Put away your funny-looking Pilgrim hats, and go for the Virginia planter outfit instead: The first official Thanksgiving holiday was a Southern one, notwithstanding New England’s claim to the contrary for the past century and a half. I know it will take some doing, but forget what you learned in kindergarten: The year was 1619, not 1620; the ship was the Margaret, not the Mayflower; and it’s the Berkeley Plantation, not Plymouth Plantation.
The Berkeley Hundred in the Colony of Virginia was a venture financed by the London Company and included 8,000 lush and fertile acres twenty miles up the James River from first-English-settlement Jamestown. The autumn of 1619 thirty-eight English craftsmen, smiths, carpenters, and “adventurers” made their way across the savage Atlantic in a thirty-five-foot ship packed with supplies, tools, and more rats than men. Captain John Woodlief, leader of the expedition, carried sealed orders from the London Company officers.
As soon as the Good Ship Margaret had settled her two-and-a-half-month journey in front of Berkeley’s front door steps, the sea-battered settlers clambered ashore, and the orders were opened:
Wee ordaine that the day of our ships arrivall at the place assigned for plantacion in the land of Virginia shall be yearly and perpetually keept holy as a day of thanksgiving to Almighty God.
After seventy-five days on a storm-tossed sea, the Berkeley men were happy to comply and with a hearty amen. So there you go—the first official annually-observed Thanksgiving holiday in America was established on Virginia soil December 4, 1619. That predates the Plymouth Pilgrim feast, which was a one-time deal anyway, by nearly two years. In the contest for First Thanksgiving holiday rights, the South wins!
But not unlike their Pilgrim neighbors to the north, the Berkeley folks had a rough go of it from the first. The New World-foundation builders soon got busy with the adventurer-planter-colonist life they had come to America for. But, as determined pioneers over the next two hundred years would learn, life on the frontier included getting along (or not) with the natives.
In Virginia, peace had been bought with the marriage of King Powhatan’s daughter Pocahontas to Englishman John Rolfe in 1614. But when Powhatan died in 1618, his brother and heir Opechancanough adopted a new send-the-troublesome-English-back-to-England policy and in 1622 launched a massacre all up and down the James River, destroying entire communities and killing about one third of the colony’s population. Consequently, life at Berkeley Hundred was suspended for a time—and so was the annual observance of Berkeley’s Virginia Thanksgiving.
Fast-forward to 1931. Lyon Tyler, United States President John Tyler’s son and retired president himself of William and Mary College, discovered the original chronicles of the whole Berkeley genesis and passed the history on to Malcolm Jamieson, then-proprietor of Berkeley Plantation. Twenty-seven years later in 1958 Berkeley Plantation began fulfilling the London-Company-ordained annual Thanksgiving once again—and they have been faithfully observing it ever since.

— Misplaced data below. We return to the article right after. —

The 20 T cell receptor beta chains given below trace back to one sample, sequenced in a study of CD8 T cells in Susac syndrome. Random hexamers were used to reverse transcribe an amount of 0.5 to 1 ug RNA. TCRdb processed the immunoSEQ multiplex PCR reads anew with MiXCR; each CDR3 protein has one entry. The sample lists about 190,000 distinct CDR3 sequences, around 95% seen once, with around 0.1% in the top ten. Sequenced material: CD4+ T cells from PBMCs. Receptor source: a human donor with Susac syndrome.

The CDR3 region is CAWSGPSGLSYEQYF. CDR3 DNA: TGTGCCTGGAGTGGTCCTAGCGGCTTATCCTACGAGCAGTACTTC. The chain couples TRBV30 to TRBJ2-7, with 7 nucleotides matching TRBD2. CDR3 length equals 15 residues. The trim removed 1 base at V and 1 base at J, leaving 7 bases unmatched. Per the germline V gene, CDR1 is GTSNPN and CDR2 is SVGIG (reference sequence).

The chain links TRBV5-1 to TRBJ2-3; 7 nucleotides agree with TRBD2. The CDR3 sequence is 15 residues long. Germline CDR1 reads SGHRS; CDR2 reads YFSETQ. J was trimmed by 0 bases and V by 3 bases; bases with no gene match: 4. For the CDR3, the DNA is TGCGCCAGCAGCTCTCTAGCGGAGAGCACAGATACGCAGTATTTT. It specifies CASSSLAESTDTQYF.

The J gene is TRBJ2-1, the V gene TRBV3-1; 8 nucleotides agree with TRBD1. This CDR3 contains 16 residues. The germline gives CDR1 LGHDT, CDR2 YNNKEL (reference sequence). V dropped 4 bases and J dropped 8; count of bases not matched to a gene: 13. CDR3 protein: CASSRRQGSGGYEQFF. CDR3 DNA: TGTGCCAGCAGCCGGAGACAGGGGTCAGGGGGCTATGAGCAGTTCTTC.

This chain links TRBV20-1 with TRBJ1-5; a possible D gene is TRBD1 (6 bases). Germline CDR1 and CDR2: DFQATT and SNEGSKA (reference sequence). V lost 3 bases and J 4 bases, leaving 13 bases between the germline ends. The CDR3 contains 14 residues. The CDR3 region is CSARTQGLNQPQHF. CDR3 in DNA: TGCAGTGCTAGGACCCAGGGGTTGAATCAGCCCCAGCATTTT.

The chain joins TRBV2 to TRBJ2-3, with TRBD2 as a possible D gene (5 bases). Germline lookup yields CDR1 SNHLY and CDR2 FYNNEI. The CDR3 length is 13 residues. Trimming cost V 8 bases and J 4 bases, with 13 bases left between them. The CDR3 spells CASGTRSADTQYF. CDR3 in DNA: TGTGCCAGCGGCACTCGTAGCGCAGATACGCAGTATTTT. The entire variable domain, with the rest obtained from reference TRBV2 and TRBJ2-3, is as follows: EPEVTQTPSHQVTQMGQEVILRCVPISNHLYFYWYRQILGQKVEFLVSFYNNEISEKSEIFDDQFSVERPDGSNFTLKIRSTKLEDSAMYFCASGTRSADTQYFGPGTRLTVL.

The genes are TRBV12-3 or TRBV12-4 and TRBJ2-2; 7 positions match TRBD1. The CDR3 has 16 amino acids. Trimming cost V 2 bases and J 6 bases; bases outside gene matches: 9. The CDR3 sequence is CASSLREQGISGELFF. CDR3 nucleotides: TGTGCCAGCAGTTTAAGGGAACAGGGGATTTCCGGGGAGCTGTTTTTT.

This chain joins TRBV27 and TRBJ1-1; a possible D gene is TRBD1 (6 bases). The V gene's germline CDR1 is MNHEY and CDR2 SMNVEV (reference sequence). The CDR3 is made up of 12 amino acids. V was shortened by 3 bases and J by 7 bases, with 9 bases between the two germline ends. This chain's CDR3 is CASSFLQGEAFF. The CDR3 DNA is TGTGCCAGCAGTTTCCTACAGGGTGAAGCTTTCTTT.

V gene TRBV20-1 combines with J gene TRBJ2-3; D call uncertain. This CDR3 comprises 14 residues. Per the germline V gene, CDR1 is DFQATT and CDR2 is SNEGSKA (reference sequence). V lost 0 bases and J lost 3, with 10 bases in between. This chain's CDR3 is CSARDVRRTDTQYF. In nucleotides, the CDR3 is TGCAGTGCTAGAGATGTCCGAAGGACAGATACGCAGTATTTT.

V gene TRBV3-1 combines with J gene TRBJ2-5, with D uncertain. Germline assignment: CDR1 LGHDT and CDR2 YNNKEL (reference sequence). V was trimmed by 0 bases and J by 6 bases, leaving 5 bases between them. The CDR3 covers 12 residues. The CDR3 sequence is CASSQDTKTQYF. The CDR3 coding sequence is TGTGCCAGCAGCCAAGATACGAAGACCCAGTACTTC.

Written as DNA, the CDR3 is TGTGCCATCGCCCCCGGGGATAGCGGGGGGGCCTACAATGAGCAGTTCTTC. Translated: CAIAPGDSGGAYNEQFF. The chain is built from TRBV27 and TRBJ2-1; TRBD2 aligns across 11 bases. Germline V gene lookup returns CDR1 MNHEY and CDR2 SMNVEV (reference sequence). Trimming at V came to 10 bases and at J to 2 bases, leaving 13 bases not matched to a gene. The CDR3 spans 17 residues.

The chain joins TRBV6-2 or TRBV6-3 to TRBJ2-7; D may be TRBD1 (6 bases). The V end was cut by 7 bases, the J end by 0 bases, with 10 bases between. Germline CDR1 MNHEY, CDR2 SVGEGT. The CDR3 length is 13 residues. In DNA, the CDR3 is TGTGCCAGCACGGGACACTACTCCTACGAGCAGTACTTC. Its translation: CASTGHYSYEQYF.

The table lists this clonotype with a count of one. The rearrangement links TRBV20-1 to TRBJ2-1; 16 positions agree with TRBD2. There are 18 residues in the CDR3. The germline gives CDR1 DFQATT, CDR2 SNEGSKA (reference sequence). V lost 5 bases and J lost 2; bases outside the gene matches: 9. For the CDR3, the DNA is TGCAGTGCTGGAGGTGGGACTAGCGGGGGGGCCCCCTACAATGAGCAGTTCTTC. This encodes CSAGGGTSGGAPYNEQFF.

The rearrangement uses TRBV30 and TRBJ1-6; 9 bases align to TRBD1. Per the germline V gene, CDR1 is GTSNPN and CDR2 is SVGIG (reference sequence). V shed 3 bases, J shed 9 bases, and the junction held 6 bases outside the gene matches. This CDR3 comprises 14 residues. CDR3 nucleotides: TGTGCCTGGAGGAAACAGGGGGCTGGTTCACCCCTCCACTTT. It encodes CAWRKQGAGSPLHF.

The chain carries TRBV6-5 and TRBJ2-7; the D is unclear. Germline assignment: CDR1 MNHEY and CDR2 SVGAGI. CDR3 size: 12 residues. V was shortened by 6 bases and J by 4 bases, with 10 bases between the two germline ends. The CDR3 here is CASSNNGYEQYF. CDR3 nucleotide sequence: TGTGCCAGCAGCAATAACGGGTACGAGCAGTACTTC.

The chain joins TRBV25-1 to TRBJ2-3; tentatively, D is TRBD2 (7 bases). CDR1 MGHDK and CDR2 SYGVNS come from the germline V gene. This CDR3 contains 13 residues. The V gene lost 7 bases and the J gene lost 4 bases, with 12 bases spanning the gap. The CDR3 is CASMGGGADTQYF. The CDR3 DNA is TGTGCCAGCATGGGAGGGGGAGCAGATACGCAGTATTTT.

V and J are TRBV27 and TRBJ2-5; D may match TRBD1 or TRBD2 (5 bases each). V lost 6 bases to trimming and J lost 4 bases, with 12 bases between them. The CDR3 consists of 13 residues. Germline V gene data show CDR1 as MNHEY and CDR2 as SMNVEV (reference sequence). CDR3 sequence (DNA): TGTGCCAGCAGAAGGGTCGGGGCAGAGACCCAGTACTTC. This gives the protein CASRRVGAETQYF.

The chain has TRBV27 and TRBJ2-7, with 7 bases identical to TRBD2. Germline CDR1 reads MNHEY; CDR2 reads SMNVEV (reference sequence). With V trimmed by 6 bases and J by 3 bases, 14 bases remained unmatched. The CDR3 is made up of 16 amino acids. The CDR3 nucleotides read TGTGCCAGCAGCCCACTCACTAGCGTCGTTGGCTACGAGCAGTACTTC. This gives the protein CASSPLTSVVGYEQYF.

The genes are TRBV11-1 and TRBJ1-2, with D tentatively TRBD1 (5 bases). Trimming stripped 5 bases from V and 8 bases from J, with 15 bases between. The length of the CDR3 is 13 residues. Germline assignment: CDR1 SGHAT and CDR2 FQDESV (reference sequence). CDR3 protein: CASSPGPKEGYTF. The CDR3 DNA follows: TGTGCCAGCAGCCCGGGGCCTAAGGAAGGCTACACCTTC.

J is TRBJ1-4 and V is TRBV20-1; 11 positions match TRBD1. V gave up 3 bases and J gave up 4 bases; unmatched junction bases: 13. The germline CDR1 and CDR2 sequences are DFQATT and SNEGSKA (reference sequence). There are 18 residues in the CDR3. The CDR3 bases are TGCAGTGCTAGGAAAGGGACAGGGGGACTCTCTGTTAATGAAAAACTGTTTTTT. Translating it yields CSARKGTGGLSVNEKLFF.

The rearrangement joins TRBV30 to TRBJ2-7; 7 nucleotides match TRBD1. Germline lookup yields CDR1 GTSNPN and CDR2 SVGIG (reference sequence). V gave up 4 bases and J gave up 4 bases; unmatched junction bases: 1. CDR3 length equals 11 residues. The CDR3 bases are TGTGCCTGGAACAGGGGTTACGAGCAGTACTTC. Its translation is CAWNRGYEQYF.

In 1962 Virginia State Senator John Wicker wrote Massachusetts-born President John F. Kennedy, asking why Massachusetts alone was mentioned in the President’s Thanksgiving Proclamation when the historical evidence was clear that Virginia had held Thanksgiving celebrations prior to that of the famed Pilgrims. Author and historian Arthur Schlesinger, Jr., responded on behalf of the President, citing “unconquerable New England bias on the part of the White House staff” as the reason for the “error.” The following year’s Thanksgiving Proclamation—given less than three weeks before Kennedy’s assassination—saw the error amended: “Over three centuries ago, our forefathers in Virginia and Massachusetts, far from home in a lonely wilderness, set aside a time of Thanksgiving.”
At Thanksgiving time six years later the nation’s legislature entered into the Congressional Record the story of Virginia’s First Thanksgiving, its praise for the Virginia Thanksgiving Festival held annually at Berkeley Plantation, and a Thanksgiving Prayer of their own, remembering Virginian fathers who courageously helped establish a home for the millions who followed. We would do well to do at least as much.
So we can keep the turkey and sweet potato casserole, the Rockwellian family gathered ’round the white-cloth’d table full of happy and fattening feasting fodder—and we should certainly keep a place in the family thanks for the Mayflower alongside the Good Ship Margaret. But perhaps our Southern psyche has for too long been exclusively dominated by black buckle-hats and dove-gray goodwife bonnets. The historical precedent for a civil holiday dedicated to thanks was actually set among the reeds of a James River plantation by some of Virginia’s finest root and stock.
Maybe it’s time to rewrite the kindergarten books to match.